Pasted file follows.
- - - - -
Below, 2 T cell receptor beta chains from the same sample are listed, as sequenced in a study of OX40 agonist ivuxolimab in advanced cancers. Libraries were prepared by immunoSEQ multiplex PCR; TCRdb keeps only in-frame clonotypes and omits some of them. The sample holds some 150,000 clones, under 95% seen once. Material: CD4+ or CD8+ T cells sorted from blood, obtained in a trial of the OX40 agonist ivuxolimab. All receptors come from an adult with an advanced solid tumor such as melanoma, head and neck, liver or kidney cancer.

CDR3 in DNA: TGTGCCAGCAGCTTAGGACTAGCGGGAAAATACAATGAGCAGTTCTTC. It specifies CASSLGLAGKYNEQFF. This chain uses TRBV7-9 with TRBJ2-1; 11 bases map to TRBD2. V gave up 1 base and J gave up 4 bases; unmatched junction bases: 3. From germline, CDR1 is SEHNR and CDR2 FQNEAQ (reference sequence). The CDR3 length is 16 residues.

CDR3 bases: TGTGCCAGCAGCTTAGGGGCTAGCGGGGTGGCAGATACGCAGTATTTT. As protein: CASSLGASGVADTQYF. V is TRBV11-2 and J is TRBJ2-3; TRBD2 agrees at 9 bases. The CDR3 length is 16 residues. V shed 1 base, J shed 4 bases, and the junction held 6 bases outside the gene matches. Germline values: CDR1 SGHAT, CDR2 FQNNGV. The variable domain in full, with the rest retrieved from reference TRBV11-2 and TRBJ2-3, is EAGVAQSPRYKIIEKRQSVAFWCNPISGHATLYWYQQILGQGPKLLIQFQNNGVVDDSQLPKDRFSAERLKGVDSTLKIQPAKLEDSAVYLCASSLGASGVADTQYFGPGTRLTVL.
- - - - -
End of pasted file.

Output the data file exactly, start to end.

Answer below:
Below, 2 T cell receptor beta chains from the same sample are listed, as sequenced in a study of OX40 agonist ivuxolimab in advanced cancers. Libraries were prepared by immunoSEQ multiplex PCR; TCRdb keeps only in-frame clonotypes and omits some of them. The sample holds some 150,000 clones, under 95% seen once. Material: CD4+ or CD8+ T cells sorted from blood, obtained in a trial of the OX40 agonist ivuxolimab. All receptors come from an adult with an advanced solid tumor such as melanoma, head and neck, liver or kidney cancer.

CDR3 in DNA: TGTGCCAGCAGCTTAGGACTAGCGGGAAAATACAATGAGCAGTTCTTC. It specifies CASSLGLAGKYNEQFF. This chain uses TRBV7-9 with TRBJ2-1; 11 bases map to TRBD2. V gave up 1 base and J gave up 4 bases; unmatched junction bases: 3. From germline, CDR1 is SEHNR and CDR2 FQNEAQ (reference sequence). The CDR3 length is 16 residues.

CDR3 bases: TGTGCCAGCAGCTTAGGGGCTAGCGGGGTGGCAGATACGCAGTATTTT. As protein: CASSLGASGVADTQYF. V is TRBV11-2 and J is TRBJ2-3; TRBD2 agrees at 9 bases. The CDR3 length is 16 residues. V shed 1 base, J shed 4 bases, and the junction held 6 bases outside the gene matches. Germline values: CDR1 SGHAT, CDR2 FQNNGV. The variable domain in full, with the rest retrieved from reference TRBV11-2 and TRBJ2-3, is EAGVAQSPRYKIIEKRQSVAFWCNPISGHATLYWYQQILGQGPKLLIQFQNNGVVDDSQLPKDRFSAERLKGVDSTLKIQPAKLEDSAVYLCASSLGASGVADTQYFGPGTRLTVL.